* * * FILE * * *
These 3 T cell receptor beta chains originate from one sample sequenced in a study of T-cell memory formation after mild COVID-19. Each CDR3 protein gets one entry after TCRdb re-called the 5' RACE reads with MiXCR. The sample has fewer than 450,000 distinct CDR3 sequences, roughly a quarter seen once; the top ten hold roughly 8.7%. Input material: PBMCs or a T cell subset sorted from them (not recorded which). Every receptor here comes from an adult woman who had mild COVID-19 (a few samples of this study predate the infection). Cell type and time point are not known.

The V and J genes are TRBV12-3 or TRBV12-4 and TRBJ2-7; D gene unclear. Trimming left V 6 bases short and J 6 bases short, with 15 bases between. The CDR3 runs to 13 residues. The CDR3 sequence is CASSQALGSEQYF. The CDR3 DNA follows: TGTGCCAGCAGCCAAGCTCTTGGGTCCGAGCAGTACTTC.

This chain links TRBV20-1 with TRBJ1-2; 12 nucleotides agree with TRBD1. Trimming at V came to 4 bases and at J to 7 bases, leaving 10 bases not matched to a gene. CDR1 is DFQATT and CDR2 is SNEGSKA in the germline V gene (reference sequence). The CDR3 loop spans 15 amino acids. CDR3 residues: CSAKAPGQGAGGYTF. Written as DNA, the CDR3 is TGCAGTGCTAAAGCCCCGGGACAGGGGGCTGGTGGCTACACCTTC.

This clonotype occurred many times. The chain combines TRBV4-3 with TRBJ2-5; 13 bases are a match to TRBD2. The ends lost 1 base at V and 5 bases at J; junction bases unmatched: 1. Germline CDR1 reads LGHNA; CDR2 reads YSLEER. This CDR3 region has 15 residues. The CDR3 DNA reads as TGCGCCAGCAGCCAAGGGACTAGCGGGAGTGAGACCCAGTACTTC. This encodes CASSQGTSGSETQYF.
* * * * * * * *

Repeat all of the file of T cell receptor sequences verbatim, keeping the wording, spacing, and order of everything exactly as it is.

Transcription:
These 3 T cell receptor beta chains originate from one sample sequenced in a study of T-cell memory formation after mild COVID-19. Each CDR3 protein gets one entry after TCRdb re-called the 5' RACE reads with MiXCR. The sample has fewer than 450,000 distinct CDR3 sequences, roughly a quarter seen once; the top ten hold roughly 8.7%. Input material: PBMCs or a T cell subset sorted from them (not recorded which). Every receptor here comes from an adult woman who had mild COVID-19 (a few samples of this study predate the infection). Cell type and time point are not known.

The V and J genes are TRBV12-3 or TRBV12-4 and TRBJ2-7; D gene unclear. Trimming left V 6 bases short and J 6 bases short, with 15 bases between. The CDR3 runs to 13 residues. The CDR3 sequence is CASSQALGSEQYF. The CDR3 DNA follows: TGTGCCAGCAGCCAAGCTCTTGGGTCCGAGCAGTACTTC.

This chain links TRBV20-1 with TRBJ1-2; 12 nucleotides agree with TRBD1. Trimming at V came to 4 bases and at J to 7 bases, leaving 10 bases not matched to a gene. CDR1 is DFQATT and CDR2 is SNEGSKA in the germline V gene (reference sequence). The CDR3 loop spans 15 amino acids. CDR3 residues: CSAKAPGQGAGGYTF. Written as DNA, the CDR3 is TGCAGTGCTAAAGCCCCGGGACAGGGGGCTGGTGGCTACACCTTC.

This clonotype occurred many times. The chain combines TRBV4-3 with TRBJ2-5; 13 bases are a match to TRBD2. The ends lost 1 base at V and 5 bases at J; junction bases unmatched: 1. Germline CDR1 reads LGHNA; CDR2 reads YSLEER. This CDR3 region has 15 residues. The CDR3 DNA reads as TGCGCCAGCAGCCAAGGGACTAGCGGGAGTGAGACCCAGTACTTC. This encodes CASSQGTSGSETQYF.